AHA

Lehite PN 1. Military officer, son of ZORAM, ca. 81 BC (Alma 16:5)

Etymology

AHA looks like HEBREW-Semitic from ʾaḥ, “brother,” with the abbreviated theophoric ending ℵ. (For a discussion of hypocoristic endings, see under ALMA) See the HEBREW PN ʾḥʾ on an 8th c. BC bowl found at Arad (**) (JAT) and other HEBREW PNs containing ʾaḥ, e.g., Ahab, Ahiah, Ahimelech, etc. Further, see the Iron Age I name inscribed on an arrowhead, ʾḥʾ, found in ISRAEL [1]., and compare Ugaritic aḫrm, aḫqm, aḫmlk[2]; “Canaanite” ʾḥyhw[3], ʾḥnʿm[4]; Amorite a-ḫi-ia, a-ḫi-e-ba-al, a-ḫi-ì-lí, ar-ši-a-ḫu-um[5] and the Ebla PNs ar-šè-a-ḫa (14 v. I:7) and ì-lum-a-ḫa (43 v. IV:5)[6].

Other suggestions include EGYPTIAN ʿḥ3, “warrior,” name of the first EGYPTIAN pharaoh, (HWN in LID 25 and ABM 286). This is perhaps an example of metonymy, since the ZORAMITES were very militant and AHA himself is a military officer, a “chief captain,” as was his father[7] (RFS, JAT); EGYPTIAN, “The name of a watchman at the gates of one of the many gods of Egyptian mythology”[8].

Note the Hebrew exclamation aha in Isaiah 44:16 and Ezekiel 25:3.

See Book of Mormon AHAH

Variants

Deseret Alphabet: 𐐁𐐐𐐂 (eɪhɑː)

Notes


  1. P. Kyle McCarter, Jr., “Over the Transom: Three More Arrowheads,” Biblical Archaeology Review 25–3 [May–June 1999], 42–43; citation supplied by RFS.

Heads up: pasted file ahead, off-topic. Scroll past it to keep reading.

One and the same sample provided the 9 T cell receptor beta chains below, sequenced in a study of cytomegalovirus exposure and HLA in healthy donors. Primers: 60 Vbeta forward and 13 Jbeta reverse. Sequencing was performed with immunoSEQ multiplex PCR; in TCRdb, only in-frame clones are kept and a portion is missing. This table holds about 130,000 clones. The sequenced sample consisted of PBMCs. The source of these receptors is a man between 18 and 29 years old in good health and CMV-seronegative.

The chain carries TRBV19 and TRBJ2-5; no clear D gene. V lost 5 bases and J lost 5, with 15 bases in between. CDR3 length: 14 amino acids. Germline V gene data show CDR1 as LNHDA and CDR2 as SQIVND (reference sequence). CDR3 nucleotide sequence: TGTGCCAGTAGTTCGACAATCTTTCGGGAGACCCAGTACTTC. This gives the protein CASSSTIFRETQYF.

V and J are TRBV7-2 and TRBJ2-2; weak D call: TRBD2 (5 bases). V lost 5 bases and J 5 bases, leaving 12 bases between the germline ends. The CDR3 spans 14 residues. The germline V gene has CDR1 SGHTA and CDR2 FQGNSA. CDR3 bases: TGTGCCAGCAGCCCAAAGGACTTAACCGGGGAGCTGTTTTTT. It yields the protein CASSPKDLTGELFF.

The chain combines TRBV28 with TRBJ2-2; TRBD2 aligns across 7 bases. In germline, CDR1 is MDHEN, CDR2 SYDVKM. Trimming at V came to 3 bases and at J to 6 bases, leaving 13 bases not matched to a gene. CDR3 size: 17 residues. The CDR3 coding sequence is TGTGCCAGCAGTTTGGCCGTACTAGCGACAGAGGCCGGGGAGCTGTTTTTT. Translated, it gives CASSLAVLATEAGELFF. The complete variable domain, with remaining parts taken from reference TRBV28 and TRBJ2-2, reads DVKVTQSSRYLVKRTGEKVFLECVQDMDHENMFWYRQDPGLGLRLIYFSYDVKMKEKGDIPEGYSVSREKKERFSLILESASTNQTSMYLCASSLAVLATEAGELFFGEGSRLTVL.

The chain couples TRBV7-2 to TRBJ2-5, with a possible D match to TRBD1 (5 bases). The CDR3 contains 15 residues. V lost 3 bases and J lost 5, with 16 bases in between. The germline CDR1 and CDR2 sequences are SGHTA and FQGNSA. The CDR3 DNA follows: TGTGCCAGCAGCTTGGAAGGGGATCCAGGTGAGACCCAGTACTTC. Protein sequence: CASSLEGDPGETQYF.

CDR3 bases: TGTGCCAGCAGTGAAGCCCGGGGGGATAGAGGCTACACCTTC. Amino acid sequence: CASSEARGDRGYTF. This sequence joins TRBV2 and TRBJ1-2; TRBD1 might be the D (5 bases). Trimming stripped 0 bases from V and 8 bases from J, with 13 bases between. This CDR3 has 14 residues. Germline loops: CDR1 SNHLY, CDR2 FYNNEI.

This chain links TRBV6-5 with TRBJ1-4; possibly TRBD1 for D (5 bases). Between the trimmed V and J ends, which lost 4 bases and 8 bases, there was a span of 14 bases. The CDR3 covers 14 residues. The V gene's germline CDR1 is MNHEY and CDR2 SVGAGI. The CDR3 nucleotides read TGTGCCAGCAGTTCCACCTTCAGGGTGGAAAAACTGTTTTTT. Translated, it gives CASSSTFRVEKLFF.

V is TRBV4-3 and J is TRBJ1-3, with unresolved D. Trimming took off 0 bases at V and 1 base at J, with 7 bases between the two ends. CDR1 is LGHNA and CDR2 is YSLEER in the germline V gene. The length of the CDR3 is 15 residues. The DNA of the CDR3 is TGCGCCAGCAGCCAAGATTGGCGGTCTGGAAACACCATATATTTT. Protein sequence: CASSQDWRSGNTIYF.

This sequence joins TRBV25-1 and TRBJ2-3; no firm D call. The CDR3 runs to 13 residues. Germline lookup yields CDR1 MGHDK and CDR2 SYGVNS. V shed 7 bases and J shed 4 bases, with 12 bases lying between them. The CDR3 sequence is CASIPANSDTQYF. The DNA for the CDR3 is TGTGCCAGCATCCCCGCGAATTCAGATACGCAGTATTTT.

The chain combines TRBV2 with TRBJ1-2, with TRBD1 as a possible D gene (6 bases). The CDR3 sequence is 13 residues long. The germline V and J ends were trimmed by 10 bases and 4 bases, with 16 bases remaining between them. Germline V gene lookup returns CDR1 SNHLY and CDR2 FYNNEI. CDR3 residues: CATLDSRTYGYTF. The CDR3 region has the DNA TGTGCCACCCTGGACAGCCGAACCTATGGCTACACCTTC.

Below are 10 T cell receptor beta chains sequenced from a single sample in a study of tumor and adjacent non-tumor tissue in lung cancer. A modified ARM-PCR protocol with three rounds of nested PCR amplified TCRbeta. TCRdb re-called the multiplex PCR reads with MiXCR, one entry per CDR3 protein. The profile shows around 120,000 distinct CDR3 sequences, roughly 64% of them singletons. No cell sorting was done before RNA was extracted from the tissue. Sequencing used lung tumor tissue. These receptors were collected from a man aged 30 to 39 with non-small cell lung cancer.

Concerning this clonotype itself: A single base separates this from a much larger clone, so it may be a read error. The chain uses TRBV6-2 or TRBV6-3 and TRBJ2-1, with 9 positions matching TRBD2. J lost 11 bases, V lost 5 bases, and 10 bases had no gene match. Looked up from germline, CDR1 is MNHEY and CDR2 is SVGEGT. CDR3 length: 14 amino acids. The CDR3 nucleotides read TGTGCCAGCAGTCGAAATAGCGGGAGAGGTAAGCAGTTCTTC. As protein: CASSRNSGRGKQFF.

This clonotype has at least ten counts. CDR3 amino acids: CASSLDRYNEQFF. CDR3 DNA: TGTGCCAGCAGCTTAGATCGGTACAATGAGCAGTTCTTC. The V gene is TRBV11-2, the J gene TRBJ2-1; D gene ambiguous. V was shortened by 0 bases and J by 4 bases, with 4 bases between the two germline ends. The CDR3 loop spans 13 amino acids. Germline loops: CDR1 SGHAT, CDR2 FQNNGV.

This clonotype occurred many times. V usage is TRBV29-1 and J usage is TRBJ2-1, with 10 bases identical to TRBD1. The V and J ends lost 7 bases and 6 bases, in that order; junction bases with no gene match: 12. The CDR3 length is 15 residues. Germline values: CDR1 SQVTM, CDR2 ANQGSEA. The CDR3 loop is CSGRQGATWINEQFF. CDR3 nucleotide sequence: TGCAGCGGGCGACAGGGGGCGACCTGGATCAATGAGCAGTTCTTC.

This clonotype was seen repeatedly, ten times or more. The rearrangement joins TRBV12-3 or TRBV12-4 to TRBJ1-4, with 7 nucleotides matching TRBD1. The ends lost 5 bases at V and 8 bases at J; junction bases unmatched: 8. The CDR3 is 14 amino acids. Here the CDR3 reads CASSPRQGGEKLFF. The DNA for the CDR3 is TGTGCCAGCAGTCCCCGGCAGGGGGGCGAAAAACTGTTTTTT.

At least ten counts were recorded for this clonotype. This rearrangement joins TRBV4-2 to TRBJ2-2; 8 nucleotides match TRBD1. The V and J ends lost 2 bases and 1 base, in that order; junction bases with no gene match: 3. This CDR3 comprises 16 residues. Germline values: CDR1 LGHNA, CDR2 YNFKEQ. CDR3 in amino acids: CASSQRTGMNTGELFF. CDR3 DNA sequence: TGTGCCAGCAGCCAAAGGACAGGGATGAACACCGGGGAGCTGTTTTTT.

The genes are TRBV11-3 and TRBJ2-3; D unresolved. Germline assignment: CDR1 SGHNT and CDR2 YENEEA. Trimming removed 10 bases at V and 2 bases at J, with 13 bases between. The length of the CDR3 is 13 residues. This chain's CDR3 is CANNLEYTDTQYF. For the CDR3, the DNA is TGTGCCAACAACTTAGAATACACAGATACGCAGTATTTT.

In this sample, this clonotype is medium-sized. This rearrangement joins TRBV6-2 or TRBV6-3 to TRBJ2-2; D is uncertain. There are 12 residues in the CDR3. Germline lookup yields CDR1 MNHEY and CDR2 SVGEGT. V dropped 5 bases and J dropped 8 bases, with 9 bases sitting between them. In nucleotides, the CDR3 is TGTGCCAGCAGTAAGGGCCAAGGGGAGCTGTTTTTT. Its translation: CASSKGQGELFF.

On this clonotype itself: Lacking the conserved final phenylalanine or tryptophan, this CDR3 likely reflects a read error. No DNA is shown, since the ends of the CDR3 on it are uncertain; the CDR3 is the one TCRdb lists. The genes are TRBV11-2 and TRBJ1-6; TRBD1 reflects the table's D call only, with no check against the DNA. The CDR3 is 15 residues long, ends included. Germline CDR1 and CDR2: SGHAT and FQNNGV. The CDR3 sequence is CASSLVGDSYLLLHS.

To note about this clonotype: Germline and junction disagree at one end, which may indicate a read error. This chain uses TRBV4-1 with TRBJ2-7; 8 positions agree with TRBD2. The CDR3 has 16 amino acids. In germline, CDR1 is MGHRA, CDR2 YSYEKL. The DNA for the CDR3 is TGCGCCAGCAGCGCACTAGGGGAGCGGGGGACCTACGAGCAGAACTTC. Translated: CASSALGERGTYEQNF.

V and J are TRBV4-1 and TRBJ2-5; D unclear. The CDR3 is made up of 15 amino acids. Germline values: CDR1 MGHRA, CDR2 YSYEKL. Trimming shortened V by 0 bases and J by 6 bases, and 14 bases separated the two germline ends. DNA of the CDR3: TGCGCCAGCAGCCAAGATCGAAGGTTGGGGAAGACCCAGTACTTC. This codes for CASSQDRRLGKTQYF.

2. Cyrus H. Gordon, Ugaritic Textbook (Rome: Pontifical Institute, 1965) 19:128.
  3. H. Donner Kanannäische und Aramäische Inschriften (Wiesbaden: Harrassowitz, 1968), 190:2.
  4. Ibid., 186:4.
  5. I. J. Gelb, Computer-Aided Analysis of Amorite. Assyriological Studies, 21. Chicago: Oriental Institute, 1980., pp. 37–39.
  6. Materiali Epigrafici di Ebla (Napoli: Istituto Universitario Orientale di Napoli), 2 pt. 1.
  7. Hugh W. Nibley in An Approach to the Book of Mormon (Salt Lake City, UT: Deseret Book/Provo, UT: FARMS,1988), 286.
  8. George M. Reynolds and Janne M. Sjodahl, Commentary on the Book of Mormon, P.C. Reynolds, ed. (SLC: Deseret Book, 1961), 6:160. Possibly, this is not a proper name at all, in which case Alma 16:5 could simply read “His name was ZORAM, and he had two sons, LEHI and his brother” (JH, JWW). If this is the case, RFS suggests the reconstruction ʾaḥah, “his brother” or “her brother” (For a discussion of the equivalence of h and w as the 3m.s. pronominal suffix, see Cross & Freedman, SAYP, JBL Diss. 21, p. 183 (RFS). However, the a vowel does not occur with the 3m.s. pronominal suffix. Note that in a proposed similar case in 2 Samuel 6:3, where a brother of Uzzah is named Ahio, and Wellhausen (Der Text der Bücher Samuels, 167) has argued that this name should read ʾaḫîw, “his brother” (JWW); in neither rendering is an a vowel associated with the suffix.
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